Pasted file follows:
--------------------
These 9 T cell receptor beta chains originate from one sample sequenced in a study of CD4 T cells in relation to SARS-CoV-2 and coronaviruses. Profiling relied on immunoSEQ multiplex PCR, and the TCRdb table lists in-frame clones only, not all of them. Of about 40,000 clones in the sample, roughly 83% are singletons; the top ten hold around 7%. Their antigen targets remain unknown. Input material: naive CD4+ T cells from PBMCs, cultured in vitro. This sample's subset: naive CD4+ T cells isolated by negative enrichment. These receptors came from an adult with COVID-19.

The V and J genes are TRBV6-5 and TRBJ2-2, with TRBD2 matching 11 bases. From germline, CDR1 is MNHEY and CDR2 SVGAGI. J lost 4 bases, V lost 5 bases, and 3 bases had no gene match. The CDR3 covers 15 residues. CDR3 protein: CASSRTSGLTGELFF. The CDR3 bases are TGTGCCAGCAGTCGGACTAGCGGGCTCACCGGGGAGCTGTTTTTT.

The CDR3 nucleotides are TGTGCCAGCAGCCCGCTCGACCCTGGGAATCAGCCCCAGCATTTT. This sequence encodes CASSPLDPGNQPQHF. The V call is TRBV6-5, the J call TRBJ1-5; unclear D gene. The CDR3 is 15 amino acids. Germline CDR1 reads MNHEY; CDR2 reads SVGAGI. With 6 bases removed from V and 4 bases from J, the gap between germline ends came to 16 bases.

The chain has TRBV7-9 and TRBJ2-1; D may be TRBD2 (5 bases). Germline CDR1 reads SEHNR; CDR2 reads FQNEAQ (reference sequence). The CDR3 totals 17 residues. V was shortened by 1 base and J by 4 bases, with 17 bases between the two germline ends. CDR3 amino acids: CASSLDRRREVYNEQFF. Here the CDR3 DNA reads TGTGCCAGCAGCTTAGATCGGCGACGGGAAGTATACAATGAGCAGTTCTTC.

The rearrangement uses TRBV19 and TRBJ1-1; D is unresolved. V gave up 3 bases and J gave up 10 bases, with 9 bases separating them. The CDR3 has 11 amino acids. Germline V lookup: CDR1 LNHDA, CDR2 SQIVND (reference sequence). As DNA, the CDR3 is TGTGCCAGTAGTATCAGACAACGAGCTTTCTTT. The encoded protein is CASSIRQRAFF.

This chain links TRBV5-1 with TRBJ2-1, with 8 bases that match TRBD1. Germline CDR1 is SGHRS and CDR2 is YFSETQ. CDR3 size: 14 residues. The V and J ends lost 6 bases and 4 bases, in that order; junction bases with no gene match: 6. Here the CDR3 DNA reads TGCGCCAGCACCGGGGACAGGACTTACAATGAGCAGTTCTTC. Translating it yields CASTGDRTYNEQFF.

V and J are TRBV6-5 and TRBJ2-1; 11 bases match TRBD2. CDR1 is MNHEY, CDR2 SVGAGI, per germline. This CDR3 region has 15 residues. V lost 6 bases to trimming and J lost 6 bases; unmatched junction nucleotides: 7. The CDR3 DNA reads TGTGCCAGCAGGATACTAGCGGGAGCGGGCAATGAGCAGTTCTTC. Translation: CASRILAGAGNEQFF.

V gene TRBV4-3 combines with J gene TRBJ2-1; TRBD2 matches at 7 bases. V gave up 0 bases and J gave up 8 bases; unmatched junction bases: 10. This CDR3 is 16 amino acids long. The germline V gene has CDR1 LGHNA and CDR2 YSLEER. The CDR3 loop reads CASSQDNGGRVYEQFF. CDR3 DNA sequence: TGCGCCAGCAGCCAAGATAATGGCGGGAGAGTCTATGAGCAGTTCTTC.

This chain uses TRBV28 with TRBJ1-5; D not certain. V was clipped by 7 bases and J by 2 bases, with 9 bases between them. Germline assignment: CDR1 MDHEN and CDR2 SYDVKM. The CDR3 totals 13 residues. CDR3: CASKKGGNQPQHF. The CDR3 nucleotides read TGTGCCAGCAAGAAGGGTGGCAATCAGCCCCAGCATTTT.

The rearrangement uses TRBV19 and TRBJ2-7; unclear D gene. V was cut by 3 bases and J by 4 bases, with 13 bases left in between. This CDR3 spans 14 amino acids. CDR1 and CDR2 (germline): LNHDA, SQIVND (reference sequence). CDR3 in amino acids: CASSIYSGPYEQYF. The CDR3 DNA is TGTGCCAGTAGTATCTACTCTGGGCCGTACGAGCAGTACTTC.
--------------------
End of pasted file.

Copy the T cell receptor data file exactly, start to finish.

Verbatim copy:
These 9 T cell receptor beta chains originate from one sample sequenced in a study of CD4 T cells in relation to SARS-CoV-2 and coronaviruses. Profiling relied on immunoSEQ multiplex PCR, and the TCRdb table lists in-frame clones only, not all of them. Of about 40,000 clones in the sample, roughly 83% are singletons; the top ten hold around 7%. Their antigen targets remain unknown. Input material: naive CD4+ T cells from PBMCs, cultured in vitro. This sample's subset: naive CD4+ T cells isolated by negative enrichment. These receptors came from an adult with COVID-19.

The V and J genes are TRBV6-5 and TRBJ2-2, with TRBD2 matching 11 bases. From germline, CDR1 is MNHEY and CDR2 SVGAGI. J lost 4 bases, V lost 5 bases, and 3 bases had no gene match. The CDR3 covers 15 residues. CDR3 protein: CASSRTSGLTGELFF. The CDR3 bases are TGTGCCAGCAGTCGGACTAGCGGGCTCACCGGGGAGCTGTTTTTT.

The CDR3 nucleotides are TGTGCCAGCAGCCCGCTCGACCCTGGGAATCAGCCCCAGCATTTT. This sequence encodes CASSPLDPGNQPQHF. The V call is TRBV6-5, the J call TRBJ1-5; unclear D gene. The CDR3 is 15 amino acids. Germline CDR1 reads MNHEY; CDR2 reads SVGAGI. With 6 bases removed from V and 4 bases from J, the gap between germline ends came to 16 bases.

The chain has TRBV7-9 and TRBJ2-1; D may be TRBD2 (5 bases). Germline CDR1 reads SEHNR; CDR2 reads FQNEAQ (reference sequence). The CDR3 totals 17 residues. V was shortened by 1 base and J by 4 bases, with 17 bases between the two germline ends. CDR3 amino acids: CASSLDRRREVYNEQFF. Here the CDR3 DNA reads TGTGCCAGCAGCTTAGATCGGCGACGGGAAGTATACAATGAGCAGTTCTTC.

The rearrangement uses TRBV19 and TRBJ1-1; D is unresolved. V gave up 3 bases and J gave up 10 bases, with 9 bases separating them. The CDR3 has 11 amino acids. Germline V lookup: CDR1 LNHDA, CDR2 SQIVND (reference sequence). As DNA, the CDR3 is TGTGCCAGTAGTATCAGACAACGAGCTTTCTTT. The encoded protein is CASSIRQRAFF.

This chain links TRBV5-1 with TRBJ2-1, with 8 bases that match TRBD1. Germline CDR1 is SGHRS and CDR2 is YFSETQ. CDR3 size: 14 residues. The V and J ends lost 6 bases and 4 bases, in that order; junction bases with no gene match: 6. Here the CDR3 DNA reads TGCGCCAGCACCGGGGACAGGACTTACAATGAGCAGTTCTTC. Translating it yields CASTGDRTYNEQFF.

V and J are TRBV6-5 and TRBJ2-1; 11 bases match TRBD2. CDR1 is MNHEY, CDR2 SVGAGI, per germline. This CDR3 region has 15 residues. V lost 6 bases to trimming and J lost 6 bases; unmatched junction nucleotides: 7. The CDR3 DNA reads TGTGCCAGCAGGATACTAGCGGGAGCGGGCAATGAGCAGTTCTTC. Translation: CASRILAGAGNEQFF.

V gene TRBV4-3 combines with J gene TRBJ2-1; TRBD2 matches at 7 bases. V gave up 0 bases and J gave up 8 bases; unmatched junction bases: 10. This CDR3 is 16 amino acids long. The germline V gene has CDR1 LGHNA and CDR2 YSLEER. The CDR3 loop reads CASSQDNGGRVYEQFF. CDR3 DNA sequence: TGCGCCAGCAGCCAAGATAATGGCGGGAGAGTCTATGAGCAGTTCTTC.

This chain uses TRBV28 with TRBJ1-5; D not certain. V was clipped by 7 bases and J by 2 bases, with 9 bases between them. Germline assignment: CDR1 MDHEN and CDR2 SYDVKM. The CDR3 totals 13 residues. CDR3: CASKKGGNQPQHF. The CDR3 nucleotides read TGTGCCAGCAAGAAGGGTGGCAATCAGCCCCAGCATTTT.

The rearrangement uses TRBV19 and TRBJ2-7; unclear D gene. V was cut by 3 bases and J by 4 bases, with 13 bases left in between. This CDR3 spans 14 amino acids. CDR1 and CDR2 (germline): LNHDA, SQIVND (reference sequence). CDR3 in amino acids: CASSIYSGPYEQYF. The CDR3 DNA is TGTGCCAGTAGTATCTACTCTGGGCCGTACGAGCAGTACTTC.